CORPORATIONS Fall 2004
Frank Partnoy, Rm LRC 132, M/W 2:30-4:20 p.m.
Rm 308-C, Warren Hall; 619-260-2352; firstname.lastname@example.org; Secretary: Ina Levy (Rm 319, Warren, 260-4208)
In addition, I may assign other materials and cases available online. The website for the course is http://www.sandiego.edu/~fpartnoy/corporationsHome.sandiego.edu/~fpartnoy.
Grading: The final exam will be an open-book essay/closed-book multiple-choice test and will count for 100% of your final grade, unless I elect the “Quiz Option,” in which case the final examination will count for 90% of your final grade.
Quiz Option: At my option, I may give 3 multiple-choice “pop” quizzes during the semester. If I elect this option, the average of your highest two quiz grades will count for 10% of your final grade.
Participation: I reserve the right to award up to 3 “push points” (added to your final grade) at my discretion.
Office Hours: Mon/Wed: 1:00pm-2:30pm; 4:20pm-5:20pm. If you wish to meet with me, but cannot attend my office hours, I am happy to arrange additional office hours.
– USD Ads during Olympics
– He loves stock options
– Use the term Moral Hazard a lot
– Residual Claim – Equity
– Fixed Claim – Debt
– Nexus of contracts
– Equity v. Debt
– Statute interpretation
8.23.04 pp. 1-12; Supp pp. 1-2. Browse http://www.corporate.com. If a friend told you she wanted to incorporate a business,
what would you do?
1. What is a corporation?
a. A corporation is a box
b. It is a separate legal entity
i. You can’t personally be sued, only the corporation
2. Agency costs and ownership vs. control
a. Lots of tension between the two
i. Owners are the shareholders vs. CEO’s and Presidents etc
ii. Agency costs come from a separation of the agency
3. Default rules
a. Like contract law
b. What would the parties have agreed to?
c. Important factors
i. Information Asymmetry
a) There is an information gap. Should we make default rules to level the playing field or should we just let the parties have at it?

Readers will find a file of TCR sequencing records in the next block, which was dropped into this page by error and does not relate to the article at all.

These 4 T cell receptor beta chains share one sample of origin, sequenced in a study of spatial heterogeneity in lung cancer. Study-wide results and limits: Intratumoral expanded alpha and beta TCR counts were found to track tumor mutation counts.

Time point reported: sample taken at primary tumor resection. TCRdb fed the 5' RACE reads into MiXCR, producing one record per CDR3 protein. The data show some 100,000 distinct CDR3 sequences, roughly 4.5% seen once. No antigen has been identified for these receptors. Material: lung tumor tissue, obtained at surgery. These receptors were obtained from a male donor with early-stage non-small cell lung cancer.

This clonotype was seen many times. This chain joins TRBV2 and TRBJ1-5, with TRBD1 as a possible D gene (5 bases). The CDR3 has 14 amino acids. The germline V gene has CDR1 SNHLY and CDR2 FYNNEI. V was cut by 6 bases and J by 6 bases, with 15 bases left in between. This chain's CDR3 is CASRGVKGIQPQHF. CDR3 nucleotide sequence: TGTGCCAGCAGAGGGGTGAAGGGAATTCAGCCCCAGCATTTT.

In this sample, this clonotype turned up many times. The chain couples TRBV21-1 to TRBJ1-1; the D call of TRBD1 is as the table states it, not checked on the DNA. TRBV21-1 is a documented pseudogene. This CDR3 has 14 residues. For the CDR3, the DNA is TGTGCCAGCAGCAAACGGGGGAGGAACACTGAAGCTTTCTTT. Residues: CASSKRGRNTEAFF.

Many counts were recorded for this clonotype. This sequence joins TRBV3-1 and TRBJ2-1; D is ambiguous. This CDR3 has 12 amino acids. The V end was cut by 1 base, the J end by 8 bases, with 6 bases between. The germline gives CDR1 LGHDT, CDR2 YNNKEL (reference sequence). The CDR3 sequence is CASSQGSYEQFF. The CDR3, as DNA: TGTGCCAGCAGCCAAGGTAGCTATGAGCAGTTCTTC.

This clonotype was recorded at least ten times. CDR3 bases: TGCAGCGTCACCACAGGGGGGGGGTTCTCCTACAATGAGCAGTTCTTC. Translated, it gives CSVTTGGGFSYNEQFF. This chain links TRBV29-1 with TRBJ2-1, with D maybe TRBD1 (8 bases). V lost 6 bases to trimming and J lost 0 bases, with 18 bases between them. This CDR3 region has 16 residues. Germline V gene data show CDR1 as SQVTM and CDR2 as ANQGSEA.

ii. Transaction costs
a) Default rules help avoid transaction costs
d. Impose duties when there are opportunities for strategic behavior
A little history and perspective
4. English Practice
a. No default rules
5. Early U.S. Practice
a. Through 1900, the vast majority of companies in the US were Railroads
7. The race to Delaware
a. Race is among all the states
i. Race to the top: More shareholder protections over managers???
ii. Race to the bottom: More managerial protections over shareholders.
b. Delaware had the best and most efficient default rules – Maybe
i. They have the best rules as far as the managers are concerned
8. Federal v. State
a. The trend most recently is to Federalize corporate law
b. Most default rules are state
9. Technocratic Period (WWII – 1980’s)
10. Proprietary Period (1980’s – Now)
a. The big difference between these two periods is that people are now going to jail for financial fraud
b. Takeovers are now easier
c. Stock options exist now where they didn’t before
d. In Techno, the managers and CEO’s were trusted
Advantages of Incorporating
11. Reduces Personal Liability
a. Incorporating helps separa
f a sole proprietor or partner dies, the business may automatically end or it may become involved in various legal entanglements. Corporations can have unlimited life, extending beyond the illness or death of the owners.
16. Easier Transfer of Ownership
a. Ownership of a corporation may be transferred, without substantially disrupting operations or the need for complex legal documentation, through the sale of stock.
a. Corporations can offer anonymity to its owners. For example, if you want to open an independent small business of any kind and do not want your involvement to be public knowledge, your best choice may be to incorporate. If you open as a sole proprietorship, it is hard to hide the fact that you are the owner. And as a partnership, you will most likely be required to register your name and the names of your partners with the state and/or county officials in which you are doing business.
18. Centralized Management
With a corporation’s centralized management; all decisions are made by your board of directors. Your shareholders cannot unilaterally bind your company by their acts simply because of their investment. With partnerships, each individual general partner may make binding agreements on behalf of the business that may result in serious financial difficulty to you or the partnership as a whole.